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    Please note, that for the purposes of the General Data Protection Regulation, The Industry Club will be the data controller. The Industry Club is a trading name of The Work Club London Limited (Company number 07481831).


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      Start 2020 with a vision for wellness at work

      By Melissa Smith     

      In this two-part blog on the importance of wellness at work, Melissa Smith crunches the numbers and shares a vision for the New Year.


      Part 1: Wellness at work: where we’re at

      How healthy are your colleagues?

      Obviously, you’ll have records that show the amount of sick leave taken. You’ll know who the Trojans – the hardy types that butch it out when they’re unwell and make it in no matter what (even when they shouldn’t) – are.

      And then there are those who are working while off sick, thinking they’re minimising the backlog they’ll be returning to when they get back to work.

      All well intentioned, but it could be storing up trouble. Findings from the CIPD Health and Wellbeing at Work Survey 2019 tell us that:

      • employee absence is at an all-time low of 5.9 days per employee per year
      • 63% of employers say their staff work during their annual leave and / or when on sick leave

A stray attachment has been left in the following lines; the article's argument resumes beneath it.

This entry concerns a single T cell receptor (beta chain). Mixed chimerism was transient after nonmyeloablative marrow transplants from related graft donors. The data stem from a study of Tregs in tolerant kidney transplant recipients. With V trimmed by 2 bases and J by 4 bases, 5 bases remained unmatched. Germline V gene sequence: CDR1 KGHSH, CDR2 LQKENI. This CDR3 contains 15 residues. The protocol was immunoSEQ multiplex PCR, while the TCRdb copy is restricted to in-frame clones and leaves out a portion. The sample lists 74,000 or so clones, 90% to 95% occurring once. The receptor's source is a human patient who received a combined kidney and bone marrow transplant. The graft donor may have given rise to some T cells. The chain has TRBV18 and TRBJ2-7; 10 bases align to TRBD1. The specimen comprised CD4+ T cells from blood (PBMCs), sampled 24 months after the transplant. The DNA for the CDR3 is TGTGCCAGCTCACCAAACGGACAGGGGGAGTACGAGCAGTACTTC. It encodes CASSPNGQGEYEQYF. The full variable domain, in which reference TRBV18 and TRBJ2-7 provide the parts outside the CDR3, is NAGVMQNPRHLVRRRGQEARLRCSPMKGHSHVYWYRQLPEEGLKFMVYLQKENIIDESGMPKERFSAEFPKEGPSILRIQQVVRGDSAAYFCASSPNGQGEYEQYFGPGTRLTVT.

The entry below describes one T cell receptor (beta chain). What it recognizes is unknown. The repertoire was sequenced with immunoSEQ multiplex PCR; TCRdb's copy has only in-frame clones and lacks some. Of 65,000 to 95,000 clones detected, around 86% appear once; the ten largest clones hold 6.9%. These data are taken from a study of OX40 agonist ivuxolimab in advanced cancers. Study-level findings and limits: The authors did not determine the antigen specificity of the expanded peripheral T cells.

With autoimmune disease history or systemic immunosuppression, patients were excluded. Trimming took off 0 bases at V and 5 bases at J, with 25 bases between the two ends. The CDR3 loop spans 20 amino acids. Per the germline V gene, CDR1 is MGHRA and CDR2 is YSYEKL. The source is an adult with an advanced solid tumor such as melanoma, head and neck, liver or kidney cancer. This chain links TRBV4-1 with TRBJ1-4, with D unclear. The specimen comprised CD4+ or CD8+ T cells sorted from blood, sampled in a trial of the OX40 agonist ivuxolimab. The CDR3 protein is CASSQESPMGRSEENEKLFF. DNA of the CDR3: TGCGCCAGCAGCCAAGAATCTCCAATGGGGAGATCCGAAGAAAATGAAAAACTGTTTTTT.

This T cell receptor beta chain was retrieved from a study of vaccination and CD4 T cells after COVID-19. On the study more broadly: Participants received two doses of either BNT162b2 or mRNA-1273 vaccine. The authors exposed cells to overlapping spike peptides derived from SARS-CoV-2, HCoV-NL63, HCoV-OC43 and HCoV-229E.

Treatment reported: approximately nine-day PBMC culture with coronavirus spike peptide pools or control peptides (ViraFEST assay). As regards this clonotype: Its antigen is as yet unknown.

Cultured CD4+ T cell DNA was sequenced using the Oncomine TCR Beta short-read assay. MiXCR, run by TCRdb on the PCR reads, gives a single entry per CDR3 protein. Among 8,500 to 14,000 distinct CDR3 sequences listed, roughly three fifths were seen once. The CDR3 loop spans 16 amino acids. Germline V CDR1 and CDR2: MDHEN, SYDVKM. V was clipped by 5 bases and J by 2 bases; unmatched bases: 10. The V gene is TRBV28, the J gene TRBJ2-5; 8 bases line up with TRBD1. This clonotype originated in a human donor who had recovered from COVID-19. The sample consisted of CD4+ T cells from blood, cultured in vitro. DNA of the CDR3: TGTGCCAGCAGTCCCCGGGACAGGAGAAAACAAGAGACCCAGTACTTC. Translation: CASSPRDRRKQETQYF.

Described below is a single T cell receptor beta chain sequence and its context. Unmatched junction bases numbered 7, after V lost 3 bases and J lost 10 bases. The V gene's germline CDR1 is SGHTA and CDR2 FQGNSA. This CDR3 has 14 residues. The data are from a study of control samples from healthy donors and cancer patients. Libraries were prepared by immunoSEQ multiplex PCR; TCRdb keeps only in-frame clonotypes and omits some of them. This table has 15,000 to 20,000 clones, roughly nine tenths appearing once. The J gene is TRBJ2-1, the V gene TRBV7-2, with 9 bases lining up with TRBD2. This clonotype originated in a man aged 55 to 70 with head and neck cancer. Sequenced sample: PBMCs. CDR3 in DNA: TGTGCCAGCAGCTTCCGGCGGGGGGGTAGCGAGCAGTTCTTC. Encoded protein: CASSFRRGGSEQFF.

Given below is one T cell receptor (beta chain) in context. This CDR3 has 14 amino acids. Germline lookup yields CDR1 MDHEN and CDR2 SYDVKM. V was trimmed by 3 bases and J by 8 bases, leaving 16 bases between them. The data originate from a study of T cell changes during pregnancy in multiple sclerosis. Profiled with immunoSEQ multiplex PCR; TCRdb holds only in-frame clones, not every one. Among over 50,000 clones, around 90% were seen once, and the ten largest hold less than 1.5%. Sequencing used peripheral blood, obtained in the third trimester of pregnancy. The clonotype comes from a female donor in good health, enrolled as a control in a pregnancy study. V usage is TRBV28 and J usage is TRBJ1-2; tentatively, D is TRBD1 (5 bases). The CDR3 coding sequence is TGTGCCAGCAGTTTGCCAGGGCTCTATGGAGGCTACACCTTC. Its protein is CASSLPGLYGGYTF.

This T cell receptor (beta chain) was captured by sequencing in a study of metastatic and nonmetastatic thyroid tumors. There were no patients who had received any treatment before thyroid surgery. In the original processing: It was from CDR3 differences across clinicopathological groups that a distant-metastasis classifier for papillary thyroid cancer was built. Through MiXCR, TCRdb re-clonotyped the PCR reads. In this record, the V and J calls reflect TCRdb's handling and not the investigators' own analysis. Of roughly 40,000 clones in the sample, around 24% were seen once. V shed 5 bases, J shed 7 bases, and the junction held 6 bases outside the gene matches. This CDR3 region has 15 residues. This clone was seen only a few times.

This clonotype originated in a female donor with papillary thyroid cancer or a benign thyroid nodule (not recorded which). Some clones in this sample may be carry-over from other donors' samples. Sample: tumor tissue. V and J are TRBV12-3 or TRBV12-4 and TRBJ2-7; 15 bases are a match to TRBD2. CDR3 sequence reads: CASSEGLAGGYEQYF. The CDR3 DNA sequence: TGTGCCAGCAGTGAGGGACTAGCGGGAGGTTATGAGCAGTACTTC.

On the face of it then, great news for employers who would seem to be getting more bangs per payroll buck than ever before.


      The CIPD survey goes on to show that:

      • 37% of employees say that stress-related sick leave is on the increase
      • at 59%, mental ill health is the top single cause of long-term absence
      • in joint second place is stress at 54% along with musculoskeletal injuries – acute medical conditions come in at 45% and injuries/accidents account for just 19% of absences

      So are we storing up mental illness problems – and are we equipped to deal with it?

      The stats suggest that a) yes we probably are, and b) some great work has been done to tackle mental illness at work but more needs to be done. For instance, another look at the CIPD survey findings reveals that:

      • 50% of employers say that their managers are trained to manage stress, and that they understand its significance
      • 40% of organisations have trained managers to support staff who have a mental illness
      • 30% claim their managers are confident about discussing mental health with colleagues and directing them towards expert help. However,
      • only 18% of those taking part in the survey felt their managers were able to spot the early warning signs of mental ill health

      Mental health, then, is clearly on the radar, but some organisations are well ahead of others when it comes to spotting it and dealing with it. So, in part 2 of this blog, we’ll look at some of the strategies that any business – no matter how large, small or complex – can put in place to deal with the top two causes of long term absence.